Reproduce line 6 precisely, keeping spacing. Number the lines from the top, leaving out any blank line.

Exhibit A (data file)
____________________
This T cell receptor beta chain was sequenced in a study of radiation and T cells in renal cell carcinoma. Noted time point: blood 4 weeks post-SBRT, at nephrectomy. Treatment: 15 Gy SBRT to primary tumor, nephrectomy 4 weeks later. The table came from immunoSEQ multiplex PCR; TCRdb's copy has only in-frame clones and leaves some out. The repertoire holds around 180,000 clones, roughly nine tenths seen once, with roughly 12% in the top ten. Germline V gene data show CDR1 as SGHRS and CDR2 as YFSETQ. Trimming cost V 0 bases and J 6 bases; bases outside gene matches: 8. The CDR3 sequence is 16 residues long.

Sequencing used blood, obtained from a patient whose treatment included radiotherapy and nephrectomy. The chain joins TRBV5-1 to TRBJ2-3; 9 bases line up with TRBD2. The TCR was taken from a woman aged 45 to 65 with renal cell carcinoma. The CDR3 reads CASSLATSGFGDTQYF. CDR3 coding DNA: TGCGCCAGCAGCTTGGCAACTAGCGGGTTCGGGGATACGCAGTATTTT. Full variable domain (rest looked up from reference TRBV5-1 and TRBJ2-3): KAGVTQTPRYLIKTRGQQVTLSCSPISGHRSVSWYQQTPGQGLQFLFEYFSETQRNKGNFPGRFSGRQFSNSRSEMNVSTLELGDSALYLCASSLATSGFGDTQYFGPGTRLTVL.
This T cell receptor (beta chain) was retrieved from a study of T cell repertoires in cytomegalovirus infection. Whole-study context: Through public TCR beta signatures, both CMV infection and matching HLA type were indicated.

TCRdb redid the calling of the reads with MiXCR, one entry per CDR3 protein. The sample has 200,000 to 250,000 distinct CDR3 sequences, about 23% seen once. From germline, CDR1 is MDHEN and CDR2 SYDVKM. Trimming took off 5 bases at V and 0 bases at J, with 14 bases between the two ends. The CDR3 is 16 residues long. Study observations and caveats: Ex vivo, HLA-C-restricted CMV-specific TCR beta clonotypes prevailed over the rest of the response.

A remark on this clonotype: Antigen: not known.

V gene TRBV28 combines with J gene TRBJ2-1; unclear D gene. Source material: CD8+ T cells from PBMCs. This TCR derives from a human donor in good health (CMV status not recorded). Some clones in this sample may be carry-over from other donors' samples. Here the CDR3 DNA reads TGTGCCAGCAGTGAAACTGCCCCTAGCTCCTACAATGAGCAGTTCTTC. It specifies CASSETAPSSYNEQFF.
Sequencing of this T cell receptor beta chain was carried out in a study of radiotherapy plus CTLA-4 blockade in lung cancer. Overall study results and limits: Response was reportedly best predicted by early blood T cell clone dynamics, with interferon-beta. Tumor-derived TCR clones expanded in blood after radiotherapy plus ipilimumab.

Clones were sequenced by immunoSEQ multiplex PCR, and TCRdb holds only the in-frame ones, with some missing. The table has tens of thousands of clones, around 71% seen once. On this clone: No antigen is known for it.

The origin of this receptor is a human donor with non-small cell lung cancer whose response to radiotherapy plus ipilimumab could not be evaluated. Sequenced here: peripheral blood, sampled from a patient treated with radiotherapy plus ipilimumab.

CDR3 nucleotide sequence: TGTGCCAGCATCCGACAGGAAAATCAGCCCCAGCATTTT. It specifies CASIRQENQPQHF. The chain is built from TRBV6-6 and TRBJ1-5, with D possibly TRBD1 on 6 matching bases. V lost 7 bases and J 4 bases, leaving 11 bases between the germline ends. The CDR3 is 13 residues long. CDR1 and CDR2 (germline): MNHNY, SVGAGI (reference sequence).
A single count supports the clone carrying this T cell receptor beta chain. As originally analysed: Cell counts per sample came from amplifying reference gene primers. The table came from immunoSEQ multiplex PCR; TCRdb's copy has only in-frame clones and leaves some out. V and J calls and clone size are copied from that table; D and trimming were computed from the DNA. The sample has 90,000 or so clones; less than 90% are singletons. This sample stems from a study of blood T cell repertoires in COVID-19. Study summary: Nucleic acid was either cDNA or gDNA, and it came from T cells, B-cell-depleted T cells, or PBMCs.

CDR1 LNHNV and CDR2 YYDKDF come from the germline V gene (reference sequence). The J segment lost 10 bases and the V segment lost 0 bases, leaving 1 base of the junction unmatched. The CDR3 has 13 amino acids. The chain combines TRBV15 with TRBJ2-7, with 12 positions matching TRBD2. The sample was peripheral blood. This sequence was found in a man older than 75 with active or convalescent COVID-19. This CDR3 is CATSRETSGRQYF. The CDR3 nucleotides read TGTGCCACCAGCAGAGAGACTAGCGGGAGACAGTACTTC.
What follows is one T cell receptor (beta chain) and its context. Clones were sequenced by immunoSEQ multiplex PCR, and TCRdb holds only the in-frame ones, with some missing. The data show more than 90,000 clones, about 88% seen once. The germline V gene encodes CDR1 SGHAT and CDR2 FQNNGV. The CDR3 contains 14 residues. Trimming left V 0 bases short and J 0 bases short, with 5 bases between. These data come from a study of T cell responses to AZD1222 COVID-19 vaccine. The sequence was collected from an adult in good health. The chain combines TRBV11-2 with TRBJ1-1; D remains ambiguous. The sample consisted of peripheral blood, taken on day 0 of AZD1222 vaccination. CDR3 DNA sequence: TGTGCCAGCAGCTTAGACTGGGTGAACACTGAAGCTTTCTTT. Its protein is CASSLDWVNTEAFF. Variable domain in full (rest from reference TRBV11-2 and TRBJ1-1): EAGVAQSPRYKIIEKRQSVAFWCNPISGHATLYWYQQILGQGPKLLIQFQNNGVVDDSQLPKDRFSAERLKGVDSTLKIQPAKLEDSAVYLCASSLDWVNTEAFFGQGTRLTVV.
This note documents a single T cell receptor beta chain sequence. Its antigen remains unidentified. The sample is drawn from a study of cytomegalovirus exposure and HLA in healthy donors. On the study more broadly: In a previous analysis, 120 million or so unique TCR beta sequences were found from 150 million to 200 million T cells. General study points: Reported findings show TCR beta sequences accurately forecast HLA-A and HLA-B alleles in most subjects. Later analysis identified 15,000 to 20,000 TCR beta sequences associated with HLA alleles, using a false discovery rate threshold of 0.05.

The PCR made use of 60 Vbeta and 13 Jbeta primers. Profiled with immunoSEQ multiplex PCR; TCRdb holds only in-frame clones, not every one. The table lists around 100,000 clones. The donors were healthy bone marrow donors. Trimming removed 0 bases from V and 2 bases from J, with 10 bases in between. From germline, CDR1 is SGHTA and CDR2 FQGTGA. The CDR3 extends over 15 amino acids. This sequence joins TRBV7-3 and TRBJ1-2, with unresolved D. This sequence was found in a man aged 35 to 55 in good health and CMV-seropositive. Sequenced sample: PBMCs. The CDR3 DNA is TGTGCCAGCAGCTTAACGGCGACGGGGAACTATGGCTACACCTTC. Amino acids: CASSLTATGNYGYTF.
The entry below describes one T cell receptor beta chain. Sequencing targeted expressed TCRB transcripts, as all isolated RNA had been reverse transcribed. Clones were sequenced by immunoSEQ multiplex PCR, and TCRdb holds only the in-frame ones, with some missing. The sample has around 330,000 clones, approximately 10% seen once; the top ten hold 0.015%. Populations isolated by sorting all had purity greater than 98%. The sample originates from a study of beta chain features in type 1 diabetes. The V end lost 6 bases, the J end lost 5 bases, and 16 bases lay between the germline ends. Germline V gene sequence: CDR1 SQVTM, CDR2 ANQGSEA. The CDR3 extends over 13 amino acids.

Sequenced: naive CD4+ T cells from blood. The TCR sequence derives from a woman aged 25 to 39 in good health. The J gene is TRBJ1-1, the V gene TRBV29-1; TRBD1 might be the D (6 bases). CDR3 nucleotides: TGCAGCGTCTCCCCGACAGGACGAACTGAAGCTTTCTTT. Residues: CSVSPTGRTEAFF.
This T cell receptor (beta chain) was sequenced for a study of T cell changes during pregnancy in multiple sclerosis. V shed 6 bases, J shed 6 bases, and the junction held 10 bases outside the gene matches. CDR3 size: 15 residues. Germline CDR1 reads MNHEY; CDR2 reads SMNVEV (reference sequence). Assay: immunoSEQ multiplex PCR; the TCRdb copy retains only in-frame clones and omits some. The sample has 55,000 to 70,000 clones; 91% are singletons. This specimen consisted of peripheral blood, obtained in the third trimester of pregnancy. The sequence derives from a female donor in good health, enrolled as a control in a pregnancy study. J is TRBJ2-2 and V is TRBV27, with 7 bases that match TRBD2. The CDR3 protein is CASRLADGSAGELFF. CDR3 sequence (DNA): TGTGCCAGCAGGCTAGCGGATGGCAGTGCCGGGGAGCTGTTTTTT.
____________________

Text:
V gene TRBV28 combines with J gene TRBJ2-1; unclear D gene. Source material: CD8+ T cells from PBMCs. This TCR derives from a human donor in good health (CMV status not recorded). Some clones in this sample may be carry-over from other donors' samples. Here the CDR3 DNA reads TGTGCCAGCAGTGAAACTGCCCCTAGCTCCTACAATGAGCAGTTCTTC. It specifies CASSETAPSSYNEQFF.